Why is it that nobody understands me, yet everybody likes me?” a bemused Albert Einstein asked a New York Times interviewer in 1944. Seven decades later, admiration for the scientist has soared enormously, even though his science remains as unfathomable to the general public as before. Its understanding is limited to the fraternity of physicists, many of whom are still grappling with the baffling implications of his theories.
Einstein can be credited with two unmatched achievements: First, he added such revolutionary new knowledge to the science of the physical world that it has forced us to change our conventional notions about the basic building blocks of the cosmos — space, time and matter. Second, he humanised high science and brought mass popularity to it, while retaining its mysterious quality. His fame is all the more exceptional because his achievement in science is not within the grasp of the ordinary mind. Newtonian physics was simple, formulaic and easy to associate with the movement of objects our hands could touch and feel.
In contrast, an understanding of Einstein’s theories of special and general relativity demands, besides piercing imagination, at least some knowledge of the exciting journey of physics in the 19th and 20th centuries. The year 1905 is hailed as a miraculous year in the history of physics because of five pathbreaking papers produced by Einstein, then only 26. One of them unveiled the special theory of relativity, which stated that due to the constancy of the speed of light for all observers (and nothing can exceed the speed of light), the notions of time and space depend on one’s state of motion.
One consequence of this is that the mass of any object is given by its total energy divided by the square of the speed of light. This is the equation E=mc2, whose simplicity, elegance and popularity are unsurpassed. A decade later, in November 1915, Einstein presented his general theory of relativity. Even more esoteric than the previous one, it completely capsizes our understanding of Newtonian gravity. Far from being an attractive force between two objects, gravity, the general theory of relativity tells us, should be understood as warps and curves in mutative space-time.
Here space and time lose their separate and absolute existence and become, with the meshing of the three dimensions of space with one dimension of time, a single flexible fabric of pure geometry. The fabric sags in the presence of massive objects of matter. It does boggle the mind to picture it, but when an object falls, it is simply stretching and creating a dip in space-time. American physicist, John Wheeler, has simplified this picture in a single sentence: “Curved space-time tells matter how to move; matter tells space-time how to curve.” Of course, this explanation, too, stretches our power of comprehension.
All this may seem abstract and arcane, but Einstein’s theories of relativity have highly useful practical applications. For example, the satellite-based and precision-intensive global positioning system (GPS) applies the knowledge provided by both special and general theories of relativity. GPS technology takes into account the fact that the curvature of space-time is less high above than it is at the Earth’s surface, where gravity is stronger. It is the reason why clocks onboard satellites run faster than clocks on the ground.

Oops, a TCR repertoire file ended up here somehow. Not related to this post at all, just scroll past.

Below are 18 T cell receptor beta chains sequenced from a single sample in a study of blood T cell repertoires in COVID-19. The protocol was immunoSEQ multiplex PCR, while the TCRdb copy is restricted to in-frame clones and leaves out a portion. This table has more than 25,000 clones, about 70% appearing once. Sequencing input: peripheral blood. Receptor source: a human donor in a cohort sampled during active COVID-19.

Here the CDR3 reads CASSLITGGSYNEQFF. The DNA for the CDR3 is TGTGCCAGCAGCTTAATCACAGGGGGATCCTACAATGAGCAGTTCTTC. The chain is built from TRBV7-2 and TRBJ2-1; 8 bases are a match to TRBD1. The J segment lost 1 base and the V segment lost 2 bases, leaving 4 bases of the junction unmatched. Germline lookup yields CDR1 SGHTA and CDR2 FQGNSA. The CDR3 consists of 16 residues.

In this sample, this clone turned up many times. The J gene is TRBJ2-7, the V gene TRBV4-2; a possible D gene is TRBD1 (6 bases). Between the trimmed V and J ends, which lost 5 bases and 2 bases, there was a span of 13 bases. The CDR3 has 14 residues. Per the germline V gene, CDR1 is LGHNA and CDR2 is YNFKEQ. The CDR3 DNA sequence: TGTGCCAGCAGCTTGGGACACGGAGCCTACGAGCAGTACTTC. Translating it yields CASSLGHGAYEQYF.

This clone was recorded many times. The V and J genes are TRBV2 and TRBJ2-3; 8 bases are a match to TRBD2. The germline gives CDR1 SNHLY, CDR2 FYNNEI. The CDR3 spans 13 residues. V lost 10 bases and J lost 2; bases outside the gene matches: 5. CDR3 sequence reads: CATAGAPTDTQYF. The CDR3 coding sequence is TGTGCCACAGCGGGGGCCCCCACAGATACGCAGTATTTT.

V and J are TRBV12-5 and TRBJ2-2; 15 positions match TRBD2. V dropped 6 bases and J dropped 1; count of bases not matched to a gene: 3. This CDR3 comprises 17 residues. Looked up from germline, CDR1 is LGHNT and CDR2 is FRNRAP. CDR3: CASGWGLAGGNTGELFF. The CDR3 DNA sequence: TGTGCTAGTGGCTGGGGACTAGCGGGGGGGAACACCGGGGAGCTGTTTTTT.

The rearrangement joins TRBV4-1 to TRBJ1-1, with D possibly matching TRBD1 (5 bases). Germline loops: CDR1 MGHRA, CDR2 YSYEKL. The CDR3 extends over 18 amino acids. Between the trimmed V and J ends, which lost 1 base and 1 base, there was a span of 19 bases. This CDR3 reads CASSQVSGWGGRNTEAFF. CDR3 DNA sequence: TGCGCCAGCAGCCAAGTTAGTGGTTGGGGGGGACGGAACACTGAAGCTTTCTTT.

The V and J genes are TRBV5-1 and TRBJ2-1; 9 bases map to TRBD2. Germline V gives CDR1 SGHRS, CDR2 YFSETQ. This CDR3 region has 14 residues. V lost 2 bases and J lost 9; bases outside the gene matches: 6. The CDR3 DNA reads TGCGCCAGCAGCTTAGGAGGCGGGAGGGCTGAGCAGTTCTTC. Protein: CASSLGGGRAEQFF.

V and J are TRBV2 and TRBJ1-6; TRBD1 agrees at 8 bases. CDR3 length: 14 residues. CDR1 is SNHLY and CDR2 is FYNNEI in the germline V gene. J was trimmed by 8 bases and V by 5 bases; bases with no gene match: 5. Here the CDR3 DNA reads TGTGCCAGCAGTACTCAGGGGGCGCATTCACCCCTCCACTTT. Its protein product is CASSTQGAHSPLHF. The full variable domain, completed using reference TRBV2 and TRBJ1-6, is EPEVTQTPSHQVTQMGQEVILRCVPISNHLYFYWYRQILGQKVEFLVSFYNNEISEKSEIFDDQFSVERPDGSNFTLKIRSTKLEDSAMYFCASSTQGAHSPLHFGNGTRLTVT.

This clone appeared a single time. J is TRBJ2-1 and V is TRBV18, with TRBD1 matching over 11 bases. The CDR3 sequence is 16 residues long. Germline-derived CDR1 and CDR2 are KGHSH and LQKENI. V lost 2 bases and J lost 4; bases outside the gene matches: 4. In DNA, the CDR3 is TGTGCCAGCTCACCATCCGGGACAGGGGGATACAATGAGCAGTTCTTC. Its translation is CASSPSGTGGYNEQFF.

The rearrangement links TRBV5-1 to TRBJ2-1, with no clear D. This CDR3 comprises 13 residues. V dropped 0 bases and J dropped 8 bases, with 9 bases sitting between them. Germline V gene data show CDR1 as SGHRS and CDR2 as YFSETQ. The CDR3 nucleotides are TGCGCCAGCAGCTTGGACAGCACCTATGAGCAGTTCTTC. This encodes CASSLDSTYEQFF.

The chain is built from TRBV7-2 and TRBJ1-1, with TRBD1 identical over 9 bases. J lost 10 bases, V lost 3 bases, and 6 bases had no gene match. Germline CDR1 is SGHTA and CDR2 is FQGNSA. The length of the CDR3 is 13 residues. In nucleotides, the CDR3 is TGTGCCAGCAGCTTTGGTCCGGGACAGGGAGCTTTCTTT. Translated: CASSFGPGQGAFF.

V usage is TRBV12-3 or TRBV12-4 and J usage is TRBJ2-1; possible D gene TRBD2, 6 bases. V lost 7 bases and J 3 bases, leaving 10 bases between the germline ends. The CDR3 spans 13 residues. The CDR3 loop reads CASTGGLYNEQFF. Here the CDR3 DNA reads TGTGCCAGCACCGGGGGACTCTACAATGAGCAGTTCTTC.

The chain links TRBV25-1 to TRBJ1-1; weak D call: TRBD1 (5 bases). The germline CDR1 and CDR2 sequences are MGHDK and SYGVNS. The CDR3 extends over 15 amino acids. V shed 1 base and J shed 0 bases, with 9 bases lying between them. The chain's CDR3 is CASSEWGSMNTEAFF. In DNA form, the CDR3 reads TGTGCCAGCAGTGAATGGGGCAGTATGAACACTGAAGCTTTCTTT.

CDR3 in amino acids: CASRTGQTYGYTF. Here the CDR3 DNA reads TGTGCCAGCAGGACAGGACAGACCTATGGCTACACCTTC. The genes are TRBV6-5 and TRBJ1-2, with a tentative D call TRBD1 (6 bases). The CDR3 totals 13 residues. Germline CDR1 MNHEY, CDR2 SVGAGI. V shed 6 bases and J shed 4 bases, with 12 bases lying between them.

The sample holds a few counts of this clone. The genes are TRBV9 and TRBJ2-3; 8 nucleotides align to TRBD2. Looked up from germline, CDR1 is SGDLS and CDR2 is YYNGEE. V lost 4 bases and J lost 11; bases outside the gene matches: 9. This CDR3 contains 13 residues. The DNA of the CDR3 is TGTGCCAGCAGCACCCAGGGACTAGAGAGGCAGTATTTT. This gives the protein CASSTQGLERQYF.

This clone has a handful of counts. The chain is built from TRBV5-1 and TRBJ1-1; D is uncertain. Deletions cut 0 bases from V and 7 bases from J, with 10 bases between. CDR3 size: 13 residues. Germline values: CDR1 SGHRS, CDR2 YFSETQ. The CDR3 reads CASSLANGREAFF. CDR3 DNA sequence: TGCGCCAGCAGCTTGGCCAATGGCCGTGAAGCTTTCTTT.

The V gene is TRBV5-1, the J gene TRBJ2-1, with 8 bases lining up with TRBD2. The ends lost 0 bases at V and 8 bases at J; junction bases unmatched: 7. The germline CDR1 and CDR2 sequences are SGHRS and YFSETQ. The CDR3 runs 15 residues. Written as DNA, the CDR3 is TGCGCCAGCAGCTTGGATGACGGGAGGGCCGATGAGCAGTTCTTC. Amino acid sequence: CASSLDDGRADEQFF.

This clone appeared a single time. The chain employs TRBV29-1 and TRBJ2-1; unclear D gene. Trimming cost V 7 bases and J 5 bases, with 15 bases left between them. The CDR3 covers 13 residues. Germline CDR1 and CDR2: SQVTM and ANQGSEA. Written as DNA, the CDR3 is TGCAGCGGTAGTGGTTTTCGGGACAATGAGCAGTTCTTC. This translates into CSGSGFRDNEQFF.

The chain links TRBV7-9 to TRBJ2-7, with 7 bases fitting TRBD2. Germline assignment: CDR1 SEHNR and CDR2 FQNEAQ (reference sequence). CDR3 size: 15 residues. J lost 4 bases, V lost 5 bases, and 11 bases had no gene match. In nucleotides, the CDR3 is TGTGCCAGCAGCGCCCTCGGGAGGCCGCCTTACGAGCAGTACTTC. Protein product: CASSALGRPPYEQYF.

The beauty of general relativity is that it explains all gravitational phenomena, from the smallest (falling apples) to the largest (escaping galaxies). Einstein’s prediction that light from a star is bent by the gravitational field of the sun has been validated. His theory has helped explain the discovery of black holes, objects so dense that even light cannot escape their gravity. It has also provided a framework to discuss the cosmos and aided scientific affirmation of two other fantastic celestial facts: the big bang birth of our universe and also its subsequent expansion at an accelerated pace.
Einstein’s theory predicted the existence of gravitational waves whose discovery will provide an unprecedented view of the universe. India has a unique opportunity to participate in a high-profile international experiment, called Ligo (Laser Interferometer Gravitational Wave Observatory), to observe these waves. Two sites have been identified for the experiment, which is expected to yield a lot of technology spinoffs. One hopes that the Narendra Modi government seizes this opportunity for India to play a leading role in cutting-edge research.
We in India should be proud of Einstein’s special connection with our country. He interacted with three of the greatest contemporary Indians — Mahatma Gandhi, Rabindranath Tagore (his dialogue with the poet on whether the universe exists independent of the human observer is profoundly philosophical) and Jawaharlal Nehru. The basis of their affinity and admiration was their common commitment to a world without violence.
Indeed, one of Einstein’s lasting legacies was his leadership, along with Bertrand Russell, in issuing the Russell-Einstein Manifesto for nuclear disarmament and world peace. He advocated progressive ideals, socialism being one of them, with extraordinary courage. Obviously, the genius who was relentlessly exploring harmony in the universe through a unification of scientific laws was also dreaming of unity and harmony through justice in the human realm. This, too, is a reason why Einstein has remained the most admired legend of science.
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